Waterwell’s Hamlet

 

 

 

 

by JK Clarke

 

 

One of the most wonderful things about William Shakespeare’s Hamlet is that just about every production is not merely a little bit different from another, but usually significantly so. This is a good thing. Not only does it demonstrate the complexity and depth of the play itself—which is what allows it to be interpreted with predictable variability—but it also allows opens itself up to a multitude of diverse audiences. Case in point, Waterwell’s latest production (playing through June 4 at The Sheen Center) is set in Persia (Iran today) in the late 19th century and is interspersed with speeches in Farsi, showing once again how absolutely universal this greatest-of-all-plays really is.

 

Not surprisingly, this Hamlet returns some focus on the political components of the play which are, for the most part, excised from contemporary productions in the interest of both clarity and time (an unabridged version of Hamlet can easily breach four hours!), which fits quite well with the political climate of the place and time used here, in which power was frequently changing hands. Often characters, like the Ghost of King Hamlet (hauntingly and menacingly played with a fierce glare and sporting long, jeweled fingernail covers, by Barzin Akhavan) speak Farsi, delineating the “old world” and modernity. And in Ophelia’s descent into madness, in which she offers symbolic flowers to those assembled (“there’s fennel for you . . .”) she speaks her lines in Farsi which, for Anglophone audiences already familiar with her words, and adds a haunting and more ominous tone to her words.

 

 

Hamlet (subtly played by Arian Moayed), interestingly, reverts from the modern world (in which he sports a very western three-piece, tweedy suit and and an affected air) to the traditional (wearing loose, flowing regional outfits and a more passionate manner) after seeing his father’s ghost and hearing of his (modernist) uncle’s role in his father’s “murder most foul.”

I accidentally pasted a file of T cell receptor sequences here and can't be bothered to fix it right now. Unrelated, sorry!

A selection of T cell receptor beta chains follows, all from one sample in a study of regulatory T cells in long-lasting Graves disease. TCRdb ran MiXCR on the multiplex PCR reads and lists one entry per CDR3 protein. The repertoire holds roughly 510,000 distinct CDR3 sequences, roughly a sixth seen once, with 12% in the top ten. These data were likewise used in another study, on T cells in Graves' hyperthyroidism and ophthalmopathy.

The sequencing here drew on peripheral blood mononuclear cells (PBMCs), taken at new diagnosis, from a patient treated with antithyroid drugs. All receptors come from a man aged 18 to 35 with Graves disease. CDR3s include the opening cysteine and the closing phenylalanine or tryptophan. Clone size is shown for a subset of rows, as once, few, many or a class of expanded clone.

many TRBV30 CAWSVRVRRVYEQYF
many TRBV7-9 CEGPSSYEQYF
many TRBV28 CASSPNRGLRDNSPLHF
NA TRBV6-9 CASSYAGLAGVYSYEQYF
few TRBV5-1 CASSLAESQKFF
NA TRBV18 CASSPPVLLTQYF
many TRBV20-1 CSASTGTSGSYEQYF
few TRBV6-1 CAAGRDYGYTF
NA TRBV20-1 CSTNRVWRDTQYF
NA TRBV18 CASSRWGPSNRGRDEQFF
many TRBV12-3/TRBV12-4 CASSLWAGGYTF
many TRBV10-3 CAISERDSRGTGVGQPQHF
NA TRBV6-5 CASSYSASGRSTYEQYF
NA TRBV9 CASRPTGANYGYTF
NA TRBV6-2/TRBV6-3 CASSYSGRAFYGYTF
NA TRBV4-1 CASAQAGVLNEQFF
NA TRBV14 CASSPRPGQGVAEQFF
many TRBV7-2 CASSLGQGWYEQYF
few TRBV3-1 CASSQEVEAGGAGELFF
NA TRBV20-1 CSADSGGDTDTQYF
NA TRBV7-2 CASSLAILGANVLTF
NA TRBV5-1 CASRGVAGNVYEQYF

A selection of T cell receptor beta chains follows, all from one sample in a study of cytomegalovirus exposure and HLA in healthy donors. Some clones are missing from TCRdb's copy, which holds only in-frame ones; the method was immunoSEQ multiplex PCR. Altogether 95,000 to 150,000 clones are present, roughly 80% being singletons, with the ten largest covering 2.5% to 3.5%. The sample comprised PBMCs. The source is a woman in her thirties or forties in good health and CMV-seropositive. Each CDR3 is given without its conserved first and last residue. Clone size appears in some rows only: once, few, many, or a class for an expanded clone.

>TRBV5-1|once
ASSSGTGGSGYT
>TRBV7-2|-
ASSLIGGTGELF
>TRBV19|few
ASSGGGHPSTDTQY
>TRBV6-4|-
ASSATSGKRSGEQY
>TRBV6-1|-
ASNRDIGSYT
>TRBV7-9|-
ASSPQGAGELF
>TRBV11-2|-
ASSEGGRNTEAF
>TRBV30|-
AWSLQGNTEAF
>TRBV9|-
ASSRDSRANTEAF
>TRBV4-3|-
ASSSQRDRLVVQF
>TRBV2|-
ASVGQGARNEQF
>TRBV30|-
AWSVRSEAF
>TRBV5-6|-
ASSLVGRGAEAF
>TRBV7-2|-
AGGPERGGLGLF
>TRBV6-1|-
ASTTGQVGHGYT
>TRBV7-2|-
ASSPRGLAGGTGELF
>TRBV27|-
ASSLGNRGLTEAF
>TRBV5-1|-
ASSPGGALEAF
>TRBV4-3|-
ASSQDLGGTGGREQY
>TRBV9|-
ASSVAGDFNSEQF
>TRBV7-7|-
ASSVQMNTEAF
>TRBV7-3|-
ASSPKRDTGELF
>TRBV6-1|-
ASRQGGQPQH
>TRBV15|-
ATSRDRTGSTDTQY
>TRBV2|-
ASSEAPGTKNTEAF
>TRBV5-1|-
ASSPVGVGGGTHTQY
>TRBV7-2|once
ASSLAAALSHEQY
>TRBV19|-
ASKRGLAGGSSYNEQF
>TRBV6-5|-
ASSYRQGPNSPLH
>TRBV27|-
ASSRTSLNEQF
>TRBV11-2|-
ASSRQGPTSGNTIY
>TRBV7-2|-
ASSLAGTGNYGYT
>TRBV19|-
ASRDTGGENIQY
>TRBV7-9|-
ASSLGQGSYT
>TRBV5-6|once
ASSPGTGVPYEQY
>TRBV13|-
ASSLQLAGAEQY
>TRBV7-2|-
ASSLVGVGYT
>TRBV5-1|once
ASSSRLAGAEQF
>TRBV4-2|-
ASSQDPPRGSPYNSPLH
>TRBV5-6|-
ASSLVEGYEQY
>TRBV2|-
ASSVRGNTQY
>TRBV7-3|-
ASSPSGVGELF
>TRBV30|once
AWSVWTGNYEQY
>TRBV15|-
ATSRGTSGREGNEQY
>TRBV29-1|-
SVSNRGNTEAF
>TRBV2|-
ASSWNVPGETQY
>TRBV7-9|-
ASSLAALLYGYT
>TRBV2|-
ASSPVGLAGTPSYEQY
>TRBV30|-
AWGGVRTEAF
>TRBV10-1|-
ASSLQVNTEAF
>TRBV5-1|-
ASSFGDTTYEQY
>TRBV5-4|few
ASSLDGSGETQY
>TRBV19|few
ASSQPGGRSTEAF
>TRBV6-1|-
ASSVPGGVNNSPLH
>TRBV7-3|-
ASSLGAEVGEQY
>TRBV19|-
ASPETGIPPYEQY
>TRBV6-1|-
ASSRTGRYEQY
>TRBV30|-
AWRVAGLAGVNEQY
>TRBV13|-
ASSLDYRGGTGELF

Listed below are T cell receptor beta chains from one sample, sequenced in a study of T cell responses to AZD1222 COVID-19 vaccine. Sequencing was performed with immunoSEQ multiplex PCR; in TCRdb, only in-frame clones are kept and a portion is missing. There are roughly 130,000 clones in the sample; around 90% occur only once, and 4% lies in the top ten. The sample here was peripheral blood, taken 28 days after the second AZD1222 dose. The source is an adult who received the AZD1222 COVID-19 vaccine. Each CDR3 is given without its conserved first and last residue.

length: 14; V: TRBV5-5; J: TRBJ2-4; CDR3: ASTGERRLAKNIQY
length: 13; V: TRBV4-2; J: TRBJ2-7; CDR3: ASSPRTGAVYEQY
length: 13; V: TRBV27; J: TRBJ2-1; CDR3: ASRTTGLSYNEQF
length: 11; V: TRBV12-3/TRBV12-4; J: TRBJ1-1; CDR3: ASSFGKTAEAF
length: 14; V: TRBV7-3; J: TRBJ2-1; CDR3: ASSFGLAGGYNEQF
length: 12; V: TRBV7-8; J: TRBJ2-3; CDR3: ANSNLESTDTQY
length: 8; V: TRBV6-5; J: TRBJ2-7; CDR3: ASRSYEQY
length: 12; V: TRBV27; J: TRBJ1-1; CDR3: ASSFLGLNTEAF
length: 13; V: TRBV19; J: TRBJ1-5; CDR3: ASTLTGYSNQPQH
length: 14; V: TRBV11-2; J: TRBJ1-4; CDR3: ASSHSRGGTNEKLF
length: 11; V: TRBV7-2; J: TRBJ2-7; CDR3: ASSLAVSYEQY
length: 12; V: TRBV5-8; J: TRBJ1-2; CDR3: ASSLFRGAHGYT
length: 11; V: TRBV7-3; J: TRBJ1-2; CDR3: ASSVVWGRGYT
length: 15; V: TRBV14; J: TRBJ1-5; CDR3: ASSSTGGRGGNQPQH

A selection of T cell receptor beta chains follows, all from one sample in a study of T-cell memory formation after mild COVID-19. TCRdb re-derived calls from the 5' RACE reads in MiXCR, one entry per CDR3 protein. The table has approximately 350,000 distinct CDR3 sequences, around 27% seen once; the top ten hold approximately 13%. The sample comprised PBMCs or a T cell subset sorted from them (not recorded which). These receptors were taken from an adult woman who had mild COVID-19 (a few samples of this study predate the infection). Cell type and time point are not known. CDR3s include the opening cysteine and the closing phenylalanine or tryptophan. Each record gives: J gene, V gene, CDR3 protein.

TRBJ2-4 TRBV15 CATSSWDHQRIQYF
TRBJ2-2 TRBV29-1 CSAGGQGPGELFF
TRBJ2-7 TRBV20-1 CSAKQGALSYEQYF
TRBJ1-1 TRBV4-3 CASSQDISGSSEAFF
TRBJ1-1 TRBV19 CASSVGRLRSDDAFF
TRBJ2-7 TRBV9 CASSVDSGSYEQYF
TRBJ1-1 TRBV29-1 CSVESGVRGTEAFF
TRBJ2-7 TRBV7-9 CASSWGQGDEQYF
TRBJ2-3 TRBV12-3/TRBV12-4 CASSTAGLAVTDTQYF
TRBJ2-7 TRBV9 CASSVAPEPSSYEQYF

While this version of the play, based on the definitive Farsi version by Mahmoud Etemadzadeh (aka “Behazin”) makes some unusual moves, such as shifting the famous “To be or not to be” speech to very late in the play, right before Hamlet’s crucial duel with Laertes (Amir Arison), from early in Act III, when he’s still contemplating the point of living in a world full of such corruption. This Hamlet is hell-bent on revenge from the very first word from his ghostly father (whom he probably fears disappointing . . . and should by the looks of him).

 

 

Apart from those rather significant dramaturgical choices, it is a very recognizable production, with certain actors and roles standing out: Polonius, the king’s assistant and Ophelia and Laertes’ father, is delightfully played as both a buffoon and an earnest father by Ajay Naidu (who also plays a very funny gravedigger), whom many will recognize from Mike Judge’s cinematic cult favorite satire Office Space; Sherie Rene Scott is a very complex Queen Gertrude, who not only stands out as very blond (as was the wont of the wealthy men of many Middle Eastern kingdoms, to have western wives) in the Persian environs, but also complicit in her new husband’s regicide; Micah Stock is the good, earnest friend that Horatio should be; and Sheila Vand’s Ophelia is not the usual naïf, but an emotional lover of Hamlet, whose exclamation, “What noble mind is here o’erthrown?!” upon seeing him unravel is heartfelt and painful. We truly feel her pain.

 

Set in the round, with staircases that stand in for castle walls during the ghost scenes, extraordinary costumes (Nina Vartanian), both Persian and Empire-styled and live, impressively mood-setting middle-eastern music by Mohsen Namjoo, director Tom Ridgely has created a Hamlet that both reaches out to a community (Iranian-American) and offers a new perspective on Shakespeare that likely has not been seen before (stateside, anyhow), and may not again for some time. It proves once again the diversity and accessibility of the material and provides to those familiar yet another (of the infinite) way to examine this remarkable play.

 

 

Waterwell’s Hamlet. Through June 3 at The Sheen Center for Thought and Culture (18 Bleecker Street, between Elizabeth and Mott Streets). www.sheencenter.org

 

 

Photos: Eric Michael Pearson

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